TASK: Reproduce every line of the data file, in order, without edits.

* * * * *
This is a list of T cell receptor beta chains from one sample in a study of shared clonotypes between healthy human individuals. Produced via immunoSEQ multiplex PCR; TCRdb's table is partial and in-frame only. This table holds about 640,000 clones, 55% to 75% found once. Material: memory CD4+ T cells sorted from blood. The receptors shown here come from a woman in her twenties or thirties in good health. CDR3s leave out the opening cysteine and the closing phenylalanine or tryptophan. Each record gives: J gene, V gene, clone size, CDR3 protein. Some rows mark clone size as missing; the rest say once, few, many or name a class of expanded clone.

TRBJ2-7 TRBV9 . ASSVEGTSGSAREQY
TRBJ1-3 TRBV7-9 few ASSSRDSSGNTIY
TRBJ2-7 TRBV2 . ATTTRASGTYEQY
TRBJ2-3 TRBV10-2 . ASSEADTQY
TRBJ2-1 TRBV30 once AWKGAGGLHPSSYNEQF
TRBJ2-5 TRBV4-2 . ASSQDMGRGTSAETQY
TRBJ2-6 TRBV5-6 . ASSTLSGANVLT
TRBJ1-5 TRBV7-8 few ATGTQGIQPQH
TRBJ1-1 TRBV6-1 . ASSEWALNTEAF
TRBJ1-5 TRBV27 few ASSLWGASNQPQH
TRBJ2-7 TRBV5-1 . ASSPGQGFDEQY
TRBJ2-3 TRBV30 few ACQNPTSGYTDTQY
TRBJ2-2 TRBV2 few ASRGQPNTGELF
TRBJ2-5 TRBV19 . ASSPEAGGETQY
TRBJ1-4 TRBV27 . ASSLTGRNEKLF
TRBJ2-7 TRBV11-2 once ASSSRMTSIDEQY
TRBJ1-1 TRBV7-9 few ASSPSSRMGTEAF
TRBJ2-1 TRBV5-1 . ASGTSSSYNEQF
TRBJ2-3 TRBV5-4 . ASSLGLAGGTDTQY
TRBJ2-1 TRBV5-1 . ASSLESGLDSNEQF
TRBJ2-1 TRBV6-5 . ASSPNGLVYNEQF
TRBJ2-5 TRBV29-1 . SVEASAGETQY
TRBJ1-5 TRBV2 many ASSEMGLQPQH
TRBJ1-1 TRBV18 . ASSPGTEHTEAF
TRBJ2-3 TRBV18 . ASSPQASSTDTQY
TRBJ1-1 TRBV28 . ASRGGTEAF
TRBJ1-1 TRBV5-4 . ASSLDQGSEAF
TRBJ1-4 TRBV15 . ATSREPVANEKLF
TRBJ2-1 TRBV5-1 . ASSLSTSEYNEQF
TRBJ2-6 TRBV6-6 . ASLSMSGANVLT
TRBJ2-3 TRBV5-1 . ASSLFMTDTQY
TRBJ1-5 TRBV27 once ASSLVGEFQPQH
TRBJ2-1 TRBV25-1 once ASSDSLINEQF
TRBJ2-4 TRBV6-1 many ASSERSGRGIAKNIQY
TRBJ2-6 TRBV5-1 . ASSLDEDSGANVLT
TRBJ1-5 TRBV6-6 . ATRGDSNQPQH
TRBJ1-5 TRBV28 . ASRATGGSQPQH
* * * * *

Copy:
This is a list of T cell receptor beta chains from one sample in a study of shared clonotypes between healthy human individuals. Produced via immunoSEQ multiplex PCR; TCRdb's table is partial and in-frame only. This table holds about 640,000 clones, 55% to 75% found once. Material: memory CD4+ T cells sorted from blood. The receptors shown here come from a woman in her twenties or thirties in good health. CDR3s leave out the opening cysteine and the closing phenylalanine or tryptophan. Each record gives: J gene, V gene, clone size, CDR3 protein. Some rows mark clone size as missing; the rest say once, few, many or name a class of expanded clone.

TRBJ2-7 TRBV9 . ASSVEGTSGSAREQY
TRBJ1-3 TRBV7-9 few ASSSRDSSGNTIY
TRBJ2-7 TRBV2 . ATTTRASGTYEQY
TRBJ2-3 TRBV10-2 . ASSEADTQY
TRBJ2-1 TRBV30 once AWKGAGGLHPSSYNEQF
TRBJ2-5 TRBV4-2 . ASSQDMGRGTSAETQY
TRBJ2-6 TRBV5-6 . ASSTLSGANVLT
TRBJ1-5 TRBV7-8 few ATGTQGIQPQH
TRBJ1-1 TRBV6-1 . ASSEWALNTEAF
TRBJ1-5 TRBV27 few ASSLWGASNQPQH
TRBJ2-7 TRBV5-1 . ASSPGQGFDEQY
TRBJ2-3 TRBV30 few ACQNPTSGYTDTQY
TRBJ2-2 TRBV2 few ASRGQPNTGELF
TRBJ2-5 TRBV19 . ASSPEAGGETQY
TRBJ1-4 TRBV27 . ASSLTGRNEKLF
TRBJ2-7 TRBV11-2 once ASSSRMTSIDEQY
TRBJ1-1 TRBV7-9 few ASSPSSRMGTEAF
TRBJ2-1 TRBV5-1 . ASGTSSSYNEQF
TRBJ2-3 TRBV5-4 . ASSLGLAGGTDTQY
TRBJ2-1 TRBV5-1 . ASSLESGLDSNEQF
TRBJ2-1 TRBV6-5 . ASSPNGLVYNEQF
TRBJ2-5 TRBV29-1 . SVEASAGETQY
TRBJ1-5 TRBV2 many ASSEMGLQPQH
TRBJ1-1 TRBV18 . ASSPGTEHTEAF
TRBJ2-3 TRBV18 . ASSPQASSTDTQY
TRBJ1-1 TRBV28 . ASRGGTEAF
TRBJ1-1 TRBV5-4 . ASSLDQGSEAF
TRBJ1-4 TRBV15 . ATSREPVANEKLF
TRBJ2-1 TRBV5-1 . ASSLSTSEYNEQF
TRBJ2-6 TRBV6-6 . ASLSMSGANVLT
TRBJ2-3 TRBV5-1 . ASSLFMTDTQY
TRBJ1-5 TRBV27 once ASSLVGEFQPQH
TRBJ2-1 TRBV25-1 once ASSDSLINEQF
TRBJ2-4 TRBV6-1 many ASSERSGRGIAKNIQY
TRBJ2-6 TRBV5-1 . ASSLDEDSGANVLT
TRBJ1-5 TRBV6-6 . ATRGDSNQPQH
TRBJ1-5 TRBV28 . ASRATGGSQPQH